"CPU PLL Voltage: Sets the voltage for the internal phase locked loop. The role of the PLL is to ensure that the output clock of the internal processor frequency synthesizers maintains phase coherency with the reference clock signal (supplied from a clock generator located within the PCH). "


Thanks for any help;

Richard
 

trents

Senior Member
Joined
Dec 27, 2008
So you lowered the PLL voltage to reduce temps instead of raising it as the latter quotes suggest to do for a more stable overclock?
 
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ritchiedrama

Registered
Joined
Mar 9, 2017
So you lowered the PLL voltage to reduce temps instead of raising it as the latter quotes suggest to do for a more stable overclock?

Not sure I see the relevance? My vcore was auto too at like 1.38 but that was too high so I lowered it.

Auto doesn't mean it can't be lowered. Also my motherboard didn't say what it was set to value wise it just said auto.
 

trents

Senior Member
Joined
Dec 27, 2008
CPU PLL voltage is not the same as core voltage. You quoted all these people on other forums who were talking about changing the PLL voltage, not core voltage. What you did lower to 1.325 seems to be the core voltage.

So the only relevant questions are: after you lowered your vcore to 1.324 are your temps under control? And is the system still stable.? Have you stress tested the system to check for stability?

You must take the core voltage off of auto in order to change it, which I assume you discovered. I guess what confuses me is why when included that whole section in your first post about lowering and raising the PLL voltage.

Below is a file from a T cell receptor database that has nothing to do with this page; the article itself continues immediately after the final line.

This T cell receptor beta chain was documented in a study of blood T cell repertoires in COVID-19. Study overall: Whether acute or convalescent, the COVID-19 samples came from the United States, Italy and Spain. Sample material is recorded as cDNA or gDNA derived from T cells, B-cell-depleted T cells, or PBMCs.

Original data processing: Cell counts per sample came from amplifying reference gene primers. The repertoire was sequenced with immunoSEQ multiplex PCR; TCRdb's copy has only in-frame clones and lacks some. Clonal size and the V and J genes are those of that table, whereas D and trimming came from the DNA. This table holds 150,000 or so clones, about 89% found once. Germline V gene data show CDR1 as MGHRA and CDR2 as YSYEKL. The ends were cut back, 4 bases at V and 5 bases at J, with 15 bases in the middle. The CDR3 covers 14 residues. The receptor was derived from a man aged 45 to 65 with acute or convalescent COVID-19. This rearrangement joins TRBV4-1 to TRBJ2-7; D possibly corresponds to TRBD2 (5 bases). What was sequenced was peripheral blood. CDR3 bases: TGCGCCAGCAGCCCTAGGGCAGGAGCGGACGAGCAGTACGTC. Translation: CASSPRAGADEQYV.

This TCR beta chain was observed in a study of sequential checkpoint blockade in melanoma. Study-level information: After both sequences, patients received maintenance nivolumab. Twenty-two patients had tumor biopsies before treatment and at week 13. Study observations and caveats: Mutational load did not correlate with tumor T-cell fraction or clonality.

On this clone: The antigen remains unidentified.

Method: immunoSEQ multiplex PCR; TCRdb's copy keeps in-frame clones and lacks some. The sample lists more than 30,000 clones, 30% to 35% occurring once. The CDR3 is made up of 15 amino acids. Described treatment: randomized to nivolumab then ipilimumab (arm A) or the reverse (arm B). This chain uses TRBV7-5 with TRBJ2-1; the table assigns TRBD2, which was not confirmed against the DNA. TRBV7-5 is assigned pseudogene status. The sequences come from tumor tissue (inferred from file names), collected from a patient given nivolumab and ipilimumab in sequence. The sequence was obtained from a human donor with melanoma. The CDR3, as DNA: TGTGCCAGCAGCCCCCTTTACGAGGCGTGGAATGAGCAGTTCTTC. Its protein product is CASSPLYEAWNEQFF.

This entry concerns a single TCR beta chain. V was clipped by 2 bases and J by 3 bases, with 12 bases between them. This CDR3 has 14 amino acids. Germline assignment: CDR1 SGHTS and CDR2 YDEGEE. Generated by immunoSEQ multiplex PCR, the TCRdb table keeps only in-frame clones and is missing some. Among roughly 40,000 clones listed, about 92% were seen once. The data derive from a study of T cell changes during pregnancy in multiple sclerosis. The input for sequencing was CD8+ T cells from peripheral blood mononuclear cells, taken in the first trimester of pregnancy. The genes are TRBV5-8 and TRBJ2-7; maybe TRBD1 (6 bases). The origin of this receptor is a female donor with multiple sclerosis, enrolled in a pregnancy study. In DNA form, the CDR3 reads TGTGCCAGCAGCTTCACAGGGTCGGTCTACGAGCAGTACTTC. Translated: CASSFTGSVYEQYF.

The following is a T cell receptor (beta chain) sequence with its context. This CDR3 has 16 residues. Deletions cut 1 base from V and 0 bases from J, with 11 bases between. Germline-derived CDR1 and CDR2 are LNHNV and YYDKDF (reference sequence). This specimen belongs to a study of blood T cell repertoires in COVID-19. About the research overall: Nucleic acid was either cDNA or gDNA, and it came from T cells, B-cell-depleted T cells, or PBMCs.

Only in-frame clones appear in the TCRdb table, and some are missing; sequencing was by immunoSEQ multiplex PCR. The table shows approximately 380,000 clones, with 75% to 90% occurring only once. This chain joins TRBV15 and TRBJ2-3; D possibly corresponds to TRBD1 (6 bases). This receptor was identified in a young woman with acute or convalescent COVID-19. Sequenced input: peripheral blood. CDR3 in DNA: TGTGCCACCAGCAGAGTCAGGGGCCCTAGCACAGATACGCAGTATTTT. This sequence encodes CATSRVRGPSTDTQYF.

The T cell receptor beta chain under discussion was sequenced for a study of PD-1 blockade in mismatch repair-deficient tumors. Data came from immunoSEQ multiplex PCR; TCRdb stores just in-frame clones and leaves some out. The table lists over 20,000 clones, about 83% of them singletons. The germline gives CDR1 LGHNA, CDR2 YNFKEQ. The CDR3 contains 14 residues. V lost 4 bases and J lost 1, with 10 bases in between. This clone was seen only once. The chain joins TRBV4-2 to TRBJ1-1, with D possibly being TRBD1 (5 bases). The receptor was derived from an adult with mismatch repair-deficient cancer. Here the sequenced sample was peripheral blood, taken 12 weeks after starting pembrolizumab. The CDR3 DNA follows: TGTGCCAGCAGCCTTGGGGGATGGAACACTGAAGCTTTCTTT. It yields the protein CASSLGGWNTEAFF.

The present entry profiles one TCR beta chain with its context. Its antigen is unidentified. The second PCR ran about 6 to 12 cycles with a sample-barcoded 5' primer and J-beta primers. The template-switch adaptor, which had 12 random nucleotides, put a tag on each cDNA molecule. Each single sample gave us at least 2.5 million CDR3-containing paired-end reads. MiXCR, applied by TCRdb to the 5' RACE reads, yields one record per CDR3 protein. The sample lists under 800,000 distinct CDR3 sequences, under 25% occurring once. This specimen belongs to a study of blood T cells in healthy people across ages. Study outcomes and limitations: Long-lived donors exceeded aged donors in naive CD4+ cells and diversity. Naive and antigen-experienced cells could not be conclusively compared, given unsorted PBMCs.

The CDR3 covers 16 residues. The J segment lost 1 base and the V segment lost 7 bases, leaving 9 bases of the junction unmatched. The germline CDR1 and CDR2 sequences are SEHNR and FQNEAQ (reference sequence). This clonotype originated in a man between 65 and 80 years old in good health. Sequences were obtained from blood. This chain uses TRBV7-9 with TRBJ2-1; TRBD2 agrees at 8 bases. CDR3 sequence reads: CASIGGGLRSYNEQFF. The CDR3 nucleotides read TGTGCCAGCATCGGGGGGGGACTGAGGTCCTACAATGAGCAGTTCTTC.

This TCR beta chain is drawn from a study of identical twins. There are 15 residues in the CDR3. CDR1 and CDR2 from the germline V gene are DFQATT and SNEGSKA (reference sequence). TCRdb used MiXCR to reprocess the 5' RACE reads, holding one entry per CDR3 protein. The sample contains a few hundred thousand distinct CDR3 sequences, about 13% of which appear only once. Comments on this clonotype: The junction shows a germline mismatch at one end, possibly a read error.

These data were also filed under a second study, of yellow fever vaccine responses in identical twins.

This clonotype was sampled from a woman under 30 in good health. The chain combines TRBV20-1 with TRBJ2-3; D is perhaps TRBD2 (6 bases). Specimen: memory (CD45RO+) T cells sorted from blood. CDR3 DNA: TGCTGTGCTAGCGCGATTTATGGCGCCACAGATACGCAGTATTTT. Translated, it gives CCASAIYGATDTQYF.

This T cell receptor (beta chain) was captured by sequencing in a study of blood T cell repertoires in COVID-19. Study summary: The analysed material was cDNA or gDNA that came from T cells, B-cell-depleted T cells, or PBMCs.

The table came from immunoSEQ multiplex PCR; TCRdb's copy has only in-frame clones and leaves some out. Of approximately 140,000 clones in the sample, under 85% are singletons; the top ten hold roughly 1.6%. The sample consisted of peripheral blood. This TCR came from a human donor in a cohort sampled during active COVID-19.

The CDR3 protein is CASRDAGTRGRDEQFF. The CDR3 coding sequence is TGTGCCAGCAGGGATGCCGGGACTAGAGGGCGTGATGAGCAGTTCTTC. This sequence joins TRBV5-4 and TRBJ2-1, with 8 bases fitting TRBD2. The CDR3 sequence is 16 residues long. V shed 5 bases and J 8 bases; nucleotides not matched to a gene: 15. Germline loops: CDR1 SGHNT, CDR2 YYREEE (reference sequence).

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ritchiedrama

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Mar 9, 2017
CPU PLL voltage is not the same as core voltage. You quoted all these people on other forums who were talking about changing the PLL voltage, not core voltage. What you did lower to 1.325 seems to be the core voltage.

So the only relevant questions are: after you lowered your vcore to 1.324 are your temps under control? And is the system still stable.? Have you stress tested the system to check for stability?

You must take the core voltage off of auto in order to change it, which I assume you discovered. I guess what confuses me is why when included that whole section in your first post about lowering and raising the PLL voltage.


No, you have misunderstood my post.

CPU PLL voltage is not the same as core voltage. You quoted all these people on other forums who were talking about changing the PLL voltage, not core voltage. What you did lower to 1.325 seems to be the core voltage.

So the only relevant questions are: after you lowered your vcore to 1.324 are your temps under control? And is the system still stable.? Have you stress tested the system to check for stability?

You must take the core voltage off of auto in order to change it, which I assume you discovered. I guess what confuses me is why when included that whole section in your first post about lowering and raising the PLL voltage.


I will explain easier for you.

The core voltage barely changes my temps, my system has been stable for 2-3 days, no issues.

My temps were about 8-15c higher when the CPU PLL voltage was set to "AUTO" (it didn't display what value this was using, though).

In my bios it says:

DEFAULT PLL: 1.2
MINIMUM: 0.6
MAXIMUM: 1.5